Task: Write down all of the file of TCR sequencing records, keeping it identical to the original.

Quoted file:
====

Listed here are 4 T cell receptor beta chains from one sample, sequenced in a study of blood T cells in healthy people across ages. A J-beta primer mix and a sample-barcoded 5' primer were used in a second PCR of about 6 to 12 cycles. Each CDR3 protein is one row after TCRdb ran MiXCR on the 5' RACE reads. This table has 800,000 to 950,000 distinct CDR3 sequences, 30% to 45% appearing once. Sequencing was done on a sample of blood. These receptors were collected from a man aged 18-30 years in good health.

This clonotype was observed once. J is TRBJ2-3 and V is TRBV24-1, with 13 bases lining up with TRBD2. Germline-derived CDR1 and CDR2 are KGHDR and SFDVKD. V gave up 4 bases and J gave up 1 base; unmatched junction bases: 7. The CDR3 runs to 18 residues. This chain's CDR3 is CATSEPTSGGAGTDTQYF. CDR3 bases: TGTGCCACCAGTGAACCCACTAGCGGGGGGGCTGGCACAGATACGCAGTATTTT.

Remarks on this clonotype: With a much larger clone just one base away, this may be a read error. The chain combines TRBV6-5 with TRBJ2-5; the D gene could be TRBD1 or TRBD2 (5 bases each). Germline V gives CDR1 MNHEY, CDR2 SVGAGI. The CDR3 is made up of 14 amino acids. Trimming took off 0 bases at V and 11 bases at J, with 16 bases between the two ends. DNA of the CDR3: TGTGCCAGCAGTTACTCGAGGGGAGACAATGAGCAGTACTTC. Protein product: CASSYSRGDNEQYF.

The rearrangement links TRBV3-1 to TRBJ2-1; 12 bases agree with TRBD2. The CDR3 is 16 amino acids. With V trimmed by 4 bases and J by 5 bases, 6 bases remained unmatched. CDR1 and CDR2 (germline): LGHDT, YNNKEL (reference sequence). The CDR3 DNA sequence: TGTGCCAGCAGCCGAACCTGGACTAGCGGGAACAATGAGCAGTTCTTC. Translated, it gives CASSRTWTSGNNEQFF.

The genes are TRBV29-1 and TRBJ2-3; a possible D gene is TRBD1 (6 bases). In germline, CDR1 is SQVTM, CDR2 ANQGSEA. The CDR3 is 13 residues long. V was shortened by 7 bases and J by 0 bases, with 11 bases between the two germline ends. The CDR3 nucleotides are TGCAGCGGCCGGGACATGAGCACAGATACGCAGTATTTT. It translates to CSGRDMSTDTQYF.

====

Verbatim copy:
Listed here are 4 T cell receptor beta chains from one sample, sequenced in a study of blood T cells in healthy people across ages. A J-beta primer mix and a sample-barcoded 5' primer were used in a second PCR of about 6 to 12 cycles. Each CDR3 protein is one row after TCRdb ran MiXCR on the 5' RACE reads. This table has 800,000 to 950,000 distinct CDR3 sequences, 30% to 45% appearing once. Sequencing was done on a sample of blood. These receptors were collected from a man aged 18-30 years in good health.

This clonotype was observed once. J is TRBJ2-3 and V is TRBV24-1, with 13 bases lining up with TRBD2. Germline-derived CDR1 and CDR2 are KGHDR and SFDVKD. V gave up 4 bases and J gave up 1 base; unmatched junction bases: 7. The CDR3 runs to 18 residues. This chain's CDR3 is CATSEPTSGGAGTDTQYF. CDR3 bases: TGTGCCACCAGTGAACCCACTAGCGGGGGGGCTGGCACAGATACGCAGTATTTT.

Remarks on this clonotype: With a much larger clone just one base away, this may be a read error. The chain combines TRBV6-5 with TRBJ2-5; the D gene could be TRBD1 or TRBD2 (5 bases each). Germline V gives CDR1 MNHEY, CDR2 SVGAGI. The CDR3 is made up of 14 amino acids. Trimming took off 0 bases at V and 11 bases at J, with 16 bases between the two ends. DNA of the CDR3: TGTGCCAGCAGTTACTCGAGGGGAGACAATGAGCAGTACTTC. Protein product: CASSYSRGDNEQYF.

The rearrangement links TRBV3-1 to TRBJ2-1; 12 bases agree with TRBD2. The CDR3 is 16 amino acids. With V trimmed by 4 bases and J by 5 bases, 6 bases remained unmatched. CDR1 and CDR2 (germline): LGHDT, YNNKEL (reference sequence). The CDR3 DNA sequence: TGTGCCAGCAGCCGAACCTGGACTAGCGGGAACAATGAGCAGTTCTTC. Translated, it gives CASSRTWTSGNNEQFF.

The genes are TRBV29-1 and TRBJ2-3; a possible D gene is TRBD1 (6 bases). In germline, CDR1 is SQVTM, CDR2 ANQGSEA. The CDR3 is 13 residues long. V was shortened by 7 bases and J by 0 bases, with 11 bases between the two germline ends. The CDR3 nucleotides are TGCAGCGGCCGGGACATGAGCACAGATACGCAGTATTTT. It translates to CSGRDMSTDTQYF.